For ages we have been advised to study HARD to succeed in life. It has become so ingrained in us that we pass on the same advice to our younger generation. First up, ‘Study hard to Succeed’ is one of the biggest lies of our generation. If you haven’t tried studying smart before, then this article is for you.
The Art of Studying Smart
Image Credits: Shutterstock
The know-you rule
First, what type of a learner are you? An auditory learner, a kinesthetic learner or a visual learner? Do you read your notes aloud before a test, or do you write and re-write them over and over again? Or do you just need to read them silently a few times? The first step to studying smart is figuring out how you learn best.
Once you find your preferred learning style, study your notes primarily in that style. For example, if you are a learner that reads aloud – read aloud until you think you have learnt around 60 – 80% of the material. Then, the facts that you just CANNOT remember – read them silently a few times. Then, try again. You should be left with lesser material that you cannot remember. Now, write this material down – as many times as you need to. You will find that different ways of learning complement each other, as your brain is taking information in through different pathways. Basically, when you cannot remember something through one way, try it a different way.
You can complement this by using several different ways to test your knowledge – ask a friend or family member to read out questions to you, and tell them the answers. Try writing down a one-paragraph or one-sentence summary of a particular concept. Make up a silly song with a catchy tune about the most difficult facts in your study portion, and sing it every now and then. Make an acronym – for example, the stages of cell division are IMPAT = Interphase, Prophase, Metaphase, Anaphase, Telophase.
Image Credits: Wikipedia
Even better, make a mnemonic! For example, if you’re trying to remember the colors of the rainbow (though I sincerely hope that you know them by now) – all you have to do is remember this funny sentence – Richard of York Goes Battling in Vain (ROYGBIV) – Red, Orange, Yellow, Green, Blue, Indigo, Violet. Here’s one for something harder to remember, the cranial bones: Old People From Texas Eat Spiders (OPFTES) - this stands for Occipital, Parietal, Frontal, Temporal, Ethnoid and Sphenoid. Making your OWN mnemonics can be really have fun, especially in a group study! Additionally, you’re more likely to remember your own mnemonic.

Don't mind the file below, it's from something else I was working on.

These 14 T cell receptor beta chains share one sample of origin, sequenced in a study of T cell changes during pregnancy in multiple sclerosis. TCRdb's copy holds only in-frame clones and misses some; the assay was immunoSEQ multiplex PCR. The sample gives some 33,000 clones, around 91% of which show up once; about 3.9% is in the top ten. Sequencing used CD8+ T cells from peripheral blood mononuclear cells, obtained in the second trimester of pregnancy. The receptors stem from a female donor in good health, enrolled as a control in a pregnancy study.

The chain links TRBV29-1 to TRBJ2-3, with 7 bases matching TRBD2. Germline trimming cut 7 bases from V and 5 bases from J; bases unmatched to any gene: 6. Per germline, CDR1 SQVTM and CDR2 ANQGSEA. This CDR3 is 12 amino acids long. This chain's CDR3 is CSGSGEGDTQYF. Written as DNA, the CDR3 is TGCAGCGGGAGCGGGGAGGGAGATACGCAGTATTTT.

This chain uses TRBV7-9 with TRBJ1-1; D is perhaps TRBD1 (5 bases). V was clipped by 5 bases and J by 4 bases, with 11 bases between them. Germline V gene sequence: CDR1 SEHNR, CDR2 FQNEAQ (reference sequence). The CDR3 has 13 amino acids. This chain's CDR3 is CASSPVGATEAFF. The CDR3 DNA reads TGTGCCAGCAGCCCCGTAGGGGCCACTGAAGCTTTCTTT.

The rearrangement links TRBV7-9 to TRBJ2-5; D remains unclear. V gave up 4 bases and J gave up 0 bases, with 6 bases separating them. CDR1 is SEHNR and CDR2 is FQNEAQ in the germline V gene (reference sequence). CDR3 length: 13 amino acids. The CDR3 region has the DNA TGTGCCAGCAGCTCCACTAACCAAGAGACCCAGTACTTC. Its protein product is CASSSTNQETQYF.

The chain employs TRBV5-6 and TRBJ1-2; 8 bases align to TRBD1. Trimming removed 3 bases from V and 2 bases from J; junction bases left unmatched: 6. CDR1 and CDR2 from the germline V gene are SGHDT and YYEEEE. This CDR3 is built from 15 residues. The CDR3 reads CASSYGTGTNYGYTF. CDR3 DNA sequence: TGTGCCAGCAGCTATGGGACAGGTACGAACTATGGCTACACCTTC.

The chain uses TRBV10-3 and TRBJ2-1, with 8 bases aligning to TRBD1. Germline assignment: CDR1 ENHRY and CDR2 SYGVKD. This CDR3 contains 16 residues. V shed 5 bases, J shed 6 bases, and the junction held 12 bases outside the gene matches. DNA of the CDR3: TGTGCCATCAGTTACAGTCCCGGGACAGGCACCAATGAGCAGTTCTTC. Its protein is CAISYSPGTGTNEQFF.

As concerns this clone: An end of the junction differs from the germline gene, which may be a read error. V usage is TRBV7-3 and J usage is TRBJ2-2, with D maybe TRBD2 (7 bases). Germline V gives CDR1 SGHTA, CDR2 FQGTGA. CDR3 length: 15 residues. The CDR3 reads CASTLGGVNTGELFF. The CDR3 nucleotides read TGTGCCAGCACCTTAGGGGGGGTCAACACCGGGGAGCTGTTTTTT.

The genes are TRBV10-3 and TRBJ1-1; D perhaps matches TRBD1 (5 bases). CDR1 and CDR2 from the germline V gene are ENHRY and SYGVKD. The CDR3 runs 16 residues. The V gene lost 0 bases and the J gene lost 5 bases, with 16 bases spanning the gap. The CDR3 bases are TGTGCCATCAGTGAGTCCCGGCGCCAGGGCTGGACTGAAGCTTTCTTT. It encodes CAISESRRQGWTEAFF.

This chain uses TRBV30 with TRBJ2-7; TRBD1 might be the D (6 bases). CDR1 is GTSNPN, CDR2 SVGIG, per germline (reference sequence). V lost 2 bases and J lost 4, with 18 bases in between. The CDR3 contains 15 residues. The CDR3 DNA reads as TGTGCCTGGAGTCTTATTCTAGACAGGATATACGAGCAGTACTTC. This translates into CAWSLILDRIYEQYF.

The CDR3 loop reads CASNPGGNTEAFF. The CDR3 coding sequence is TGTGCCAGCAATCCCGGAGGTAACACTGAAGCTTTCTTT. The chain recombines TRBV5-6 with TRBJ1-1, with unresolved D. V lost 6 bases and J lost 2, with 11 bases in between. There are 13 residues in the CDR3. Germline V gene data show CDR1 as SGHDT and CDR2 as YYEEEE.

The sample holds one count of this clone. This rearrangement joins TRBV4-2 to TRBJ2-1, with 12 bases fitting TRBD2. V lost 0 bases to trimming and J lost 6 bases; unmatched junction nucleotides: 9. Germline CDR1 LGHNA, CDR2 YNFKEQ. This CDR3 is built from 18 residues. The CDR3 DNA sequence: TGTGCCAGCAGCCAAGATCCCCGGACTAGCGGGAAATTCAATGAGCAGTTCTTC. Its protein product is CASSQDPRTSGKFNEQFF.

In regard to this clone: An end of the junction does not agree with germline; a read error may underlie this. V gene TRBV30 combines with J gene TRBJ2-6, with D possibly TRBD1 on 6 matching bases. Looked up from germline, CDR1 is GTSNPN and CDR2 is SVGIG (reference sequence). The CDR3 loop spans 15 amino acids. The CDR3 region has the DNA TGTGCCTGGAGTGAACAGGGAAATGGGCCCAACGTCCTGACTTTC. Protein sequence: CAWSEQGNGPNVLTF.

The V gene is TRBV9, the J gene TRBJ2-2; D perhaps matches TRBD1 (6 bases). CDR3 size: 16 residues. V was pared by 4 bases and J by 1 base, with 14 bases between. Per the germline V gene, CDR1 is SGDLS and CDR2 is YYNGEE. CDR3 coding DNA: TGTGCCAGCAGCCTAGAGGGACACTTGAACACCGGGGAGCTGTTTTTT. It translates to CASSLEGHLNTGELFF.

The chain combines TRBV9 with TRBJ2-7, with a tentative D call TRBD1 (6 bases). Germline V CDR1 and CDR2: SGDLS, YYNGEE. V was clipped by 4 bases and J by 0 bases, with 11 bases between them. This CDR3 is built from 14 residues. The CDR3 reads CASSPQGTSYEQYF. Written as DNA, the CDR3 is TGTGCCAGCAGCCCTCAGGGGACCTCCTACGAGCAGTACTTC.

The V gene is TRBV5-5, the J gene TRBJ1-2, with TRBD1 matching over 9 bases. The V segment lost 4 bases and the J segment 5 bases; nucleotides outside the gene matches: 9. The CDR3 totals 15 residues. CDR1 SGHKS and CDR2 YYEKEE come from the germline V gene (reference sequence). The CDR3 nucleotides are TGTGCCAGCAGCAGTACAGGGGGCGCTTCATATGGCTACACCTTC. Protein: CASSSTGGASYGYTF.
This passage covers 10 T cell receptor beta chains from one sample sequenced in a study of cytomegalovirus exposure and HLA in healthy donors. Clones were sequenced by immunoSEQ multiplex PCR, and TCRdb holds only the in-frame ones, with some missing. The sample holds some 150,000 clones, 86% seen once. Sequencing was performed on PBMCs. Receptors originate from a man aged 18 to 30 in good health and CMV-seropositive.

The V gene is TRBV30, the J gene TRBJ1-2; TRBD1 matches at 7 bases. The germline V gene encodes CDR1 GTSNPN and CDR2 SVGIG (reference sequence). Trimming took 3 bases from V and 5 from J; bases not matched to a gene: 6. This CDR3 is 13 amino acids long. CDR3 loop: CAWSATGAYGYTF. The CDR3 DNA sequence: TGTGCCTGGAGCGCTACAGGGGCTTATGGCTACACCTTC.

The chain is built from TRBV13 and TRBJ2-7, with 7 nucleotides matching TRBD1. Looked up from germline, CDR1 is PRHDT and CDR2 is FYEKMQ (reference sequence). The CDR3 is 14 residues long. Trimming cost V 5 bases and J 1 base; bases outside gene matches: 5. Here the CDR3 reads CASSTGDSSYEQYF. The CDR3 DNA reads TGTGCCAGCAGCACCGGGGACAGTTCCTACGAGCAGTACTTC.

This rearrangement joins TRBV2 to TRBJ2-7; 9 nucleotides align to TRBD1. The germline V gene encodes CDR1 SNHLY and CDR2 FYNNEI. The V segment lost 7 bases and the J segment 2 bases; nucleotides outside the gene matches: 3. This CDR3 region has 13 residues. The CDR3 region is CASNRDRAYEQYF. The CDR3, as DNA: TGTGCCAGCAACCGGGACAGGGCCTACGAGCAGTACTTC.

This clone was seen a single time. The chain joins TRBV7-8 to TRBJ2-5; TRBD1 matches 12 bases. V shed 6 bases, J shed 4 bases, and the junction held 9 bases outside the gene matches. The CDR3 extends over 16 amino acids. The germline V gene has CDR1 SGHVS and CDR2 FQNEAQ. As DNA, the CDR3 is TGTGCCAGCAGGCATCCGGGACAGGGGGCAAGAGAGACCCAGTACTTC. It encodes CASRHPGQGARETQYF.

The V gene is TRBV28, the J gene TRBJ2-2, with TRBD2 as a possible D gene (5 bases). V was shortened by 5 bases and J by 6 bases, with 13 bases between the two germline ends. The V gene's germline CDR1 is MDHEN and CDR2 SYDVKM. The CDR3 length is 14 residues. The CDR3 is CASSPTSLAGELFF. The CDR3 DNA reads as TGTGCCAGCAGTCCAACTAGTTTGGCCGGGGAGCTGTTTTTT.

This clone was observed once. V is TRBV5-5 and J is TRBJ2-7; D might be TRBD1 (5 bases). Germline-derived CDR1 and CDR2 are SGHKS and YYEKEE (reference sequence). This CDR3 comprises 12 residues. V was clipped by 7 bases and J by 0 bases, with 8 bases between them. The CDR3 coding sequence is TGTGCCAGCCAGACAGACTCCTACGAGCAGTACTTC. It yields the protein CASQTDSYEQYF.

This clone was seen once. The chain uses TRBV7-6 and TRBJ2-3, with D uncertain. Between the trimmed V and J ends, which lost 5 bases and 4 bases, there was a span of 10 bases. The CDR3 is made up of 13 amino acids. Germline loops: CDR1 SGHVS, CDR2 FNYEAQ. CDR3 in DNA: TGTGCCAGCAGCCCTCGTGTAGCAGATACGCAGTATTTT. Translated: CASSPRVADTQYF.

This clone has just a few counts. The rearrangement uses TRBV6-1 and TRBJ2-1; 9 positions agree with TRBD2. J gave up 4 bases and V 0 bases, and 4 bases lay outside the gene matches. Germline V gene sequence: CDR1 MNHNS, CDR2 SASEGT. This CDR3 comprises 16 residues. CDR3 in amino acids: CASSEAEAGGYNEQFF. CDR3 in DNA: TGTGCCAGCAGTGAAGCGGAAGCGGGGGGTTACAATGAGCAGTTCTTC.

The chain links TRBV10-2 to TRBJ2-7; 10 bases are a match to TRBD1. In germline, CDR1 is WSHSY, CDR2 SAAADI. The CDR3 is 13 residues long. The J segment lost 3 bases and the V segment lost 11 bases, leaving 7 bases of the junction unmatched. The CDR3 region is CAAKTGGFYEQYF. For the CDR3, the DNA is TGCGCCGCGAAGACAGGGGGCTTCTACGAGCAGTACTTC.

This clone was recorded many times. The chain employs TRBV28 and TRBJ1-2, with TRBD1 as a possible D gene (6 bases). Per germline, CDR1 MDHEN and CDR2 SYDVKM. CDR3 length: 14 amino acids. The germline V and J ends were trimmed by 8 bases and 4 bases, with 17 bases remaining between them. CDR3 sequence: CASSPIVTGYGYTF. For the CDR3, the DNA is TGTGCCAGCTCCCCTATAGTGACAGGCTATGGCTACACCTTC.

Here’s one, for those of you who play music:
This works in the same way as the previously mentioned technique, of switching up your learning style between writing, reading silently or reading aloud – it allows your brain to absorb information through different pathways.
Image Credits: Classical-Concepts
Our last study tip for today is this – after doing a little trial and error ourselves, We’re happy to report that Classical Baroque (Bach, Vivaldi, etc.) is the best music to study with. According to research, classical music in general can temporarily boost IQ as well as lower stress levels because of it’s effect on your brain waves. Baroque, specifically, is supposed to help concentration, enhance creativity and boost focus. Mozart is another great composer to try studying to. However… classical music not your thing? It wasn’t ours either – but that was before we tried studying with it! The best part about Baroque music is that there are no lyrics or easily recognizable tunes to distract you. We also learnt that this music is best played at a low, barely distinguishable volume – if you are in a quiet place. However, if you’re house is noisy at best, and a complete zoo at worst – go ahead and blast that Baroque! Also, these playlists are easily found on YouTube – type something like “Classical Baroque Study Music”, or whatever you prefer.
Have an awesome study day. And more importantly, try the smart way; definitely way better than slugging out your entire day!